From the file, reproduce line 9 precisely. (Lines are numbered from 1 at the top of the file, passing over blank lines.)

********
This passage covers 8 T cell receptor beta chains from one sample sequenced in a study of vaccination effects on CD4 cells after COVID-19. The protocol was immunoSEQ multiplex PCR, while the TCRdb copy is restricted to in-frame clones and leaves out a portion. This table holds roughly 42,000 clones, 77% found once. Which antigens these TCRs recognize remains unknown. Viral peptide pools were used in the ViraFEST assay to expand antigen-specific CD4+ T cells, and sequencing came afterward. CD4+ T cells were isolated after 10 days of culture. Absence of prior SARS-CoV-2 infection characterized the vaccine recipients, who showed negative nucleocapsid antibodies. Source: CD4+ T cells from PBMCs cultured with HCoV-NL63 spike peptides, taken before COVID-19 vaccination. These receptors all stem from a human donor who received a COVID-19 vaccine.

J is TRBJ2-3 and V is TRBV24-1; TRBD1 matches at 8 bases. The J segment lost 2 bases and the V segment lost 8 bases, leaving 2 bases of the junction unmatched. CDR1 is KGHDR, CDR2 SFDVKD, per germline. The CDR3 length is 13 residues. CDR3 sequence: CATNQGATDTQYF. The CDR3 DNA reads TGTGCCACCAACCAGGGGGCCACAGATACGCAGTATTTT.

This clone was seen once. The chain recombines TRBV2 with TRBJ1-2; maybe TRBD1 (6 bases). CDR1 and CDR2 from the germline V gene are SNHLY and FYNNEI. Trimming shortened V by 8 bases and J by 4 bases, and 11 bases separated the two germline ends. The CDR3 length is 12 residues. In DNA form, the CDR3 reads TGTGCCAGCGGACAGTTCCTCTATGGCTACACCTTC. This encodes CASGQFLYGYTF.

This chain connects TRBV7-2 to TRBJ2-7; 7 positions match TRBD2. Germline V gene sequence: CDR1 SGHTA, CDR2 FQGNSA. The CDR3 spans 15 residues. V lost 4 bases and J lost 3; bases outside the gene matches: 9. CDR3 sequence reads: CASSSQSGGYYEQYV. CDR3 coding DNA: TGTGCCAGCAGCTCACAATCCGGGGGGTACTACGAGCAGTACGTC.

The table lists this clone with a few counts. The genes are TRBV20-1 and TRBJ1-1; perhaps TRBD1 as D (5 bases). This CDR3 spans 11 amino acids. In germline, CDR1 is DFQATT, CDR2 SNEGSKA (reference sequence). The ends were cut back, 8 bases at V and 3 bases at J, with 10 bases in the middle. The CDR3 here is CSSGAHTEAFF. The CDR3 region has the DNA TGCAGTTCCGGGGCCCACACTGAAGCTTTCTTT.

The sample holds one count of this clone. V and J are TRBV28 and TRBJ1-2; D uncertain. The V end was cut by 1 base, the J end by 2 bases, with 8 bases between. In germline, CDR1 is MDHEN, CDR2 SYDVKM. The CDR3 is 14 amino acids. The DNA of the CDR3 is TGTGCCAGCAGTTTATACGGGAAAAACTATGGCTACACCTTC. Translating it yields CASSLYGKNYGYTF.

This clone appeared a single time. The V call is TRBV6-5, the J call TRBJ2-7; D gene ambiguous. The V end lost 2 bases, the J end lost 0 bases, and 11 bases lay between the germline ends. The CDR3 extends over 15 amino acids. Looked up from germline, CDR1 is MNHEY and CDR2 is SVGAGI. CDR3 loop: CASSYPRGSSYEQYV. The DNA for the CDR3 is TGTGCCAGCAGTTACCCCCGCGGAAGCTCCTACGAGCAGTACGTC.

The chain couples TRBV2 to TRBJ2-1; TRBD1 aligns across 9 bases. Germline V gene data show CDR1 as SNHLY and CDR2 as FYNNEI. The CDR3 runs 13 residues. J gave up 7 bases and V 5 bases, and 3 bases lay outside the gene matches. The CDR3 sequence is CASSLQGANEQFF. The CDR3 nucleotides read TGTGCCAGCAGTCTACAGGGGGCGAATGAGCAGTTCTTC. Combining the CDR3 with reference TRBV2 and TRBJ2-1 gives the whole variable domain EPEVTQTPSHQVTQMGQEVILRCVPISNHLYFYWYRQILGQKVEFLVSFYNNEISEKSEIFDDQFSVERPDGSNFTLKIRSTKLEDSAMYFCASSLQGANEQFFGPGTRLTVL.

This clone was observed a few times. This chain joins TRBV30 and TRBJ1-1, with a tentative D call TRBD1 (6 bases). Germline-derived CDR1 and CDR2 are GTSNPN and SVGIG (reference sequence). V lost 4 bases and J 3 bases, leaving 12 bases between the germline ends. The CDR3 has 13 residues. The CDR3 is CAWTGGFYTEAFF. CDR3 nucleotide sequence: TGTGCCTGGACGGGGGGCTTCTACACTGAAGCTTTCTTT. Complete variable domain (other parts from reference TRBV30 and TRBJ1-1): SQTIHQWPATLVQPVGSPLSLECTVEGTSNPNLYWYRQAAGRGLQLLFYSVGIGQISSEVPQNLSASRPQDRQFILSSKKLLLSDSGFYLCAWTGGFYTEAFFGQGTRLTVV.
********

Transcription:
This clone was observed a few times. This chain joins TRBV30 and TRBJ1-1, with a tentative D call TRBD1 (6 bases). Germline-derived CDR1 and CDR2 are GTSNPN and SVGIG (reference sequence). V lost 4 bases and J 3 bases, leaving 12 bases between the germline ends. The CDR3 has 13 residues. The CDR3 is CAWTGGFYTEAFF. CDR3 nucleotide sequence: TGTGCCTGGACGGGGGGCTTCTACACTGAAGCTTTCTTT. Complete variable domain (other parts from reference TRBV30 and TRBJ1-1): SQTIHQWPATLVQPVGSPLSLECTVEGTSNPNLYWYRQAAGRGLQLLFYSVGIGQISSEVPQNLSASRPQDRQFILSSKKLLLSDSGFYLCAWTGGFYTEAFFGQGTRLTVV.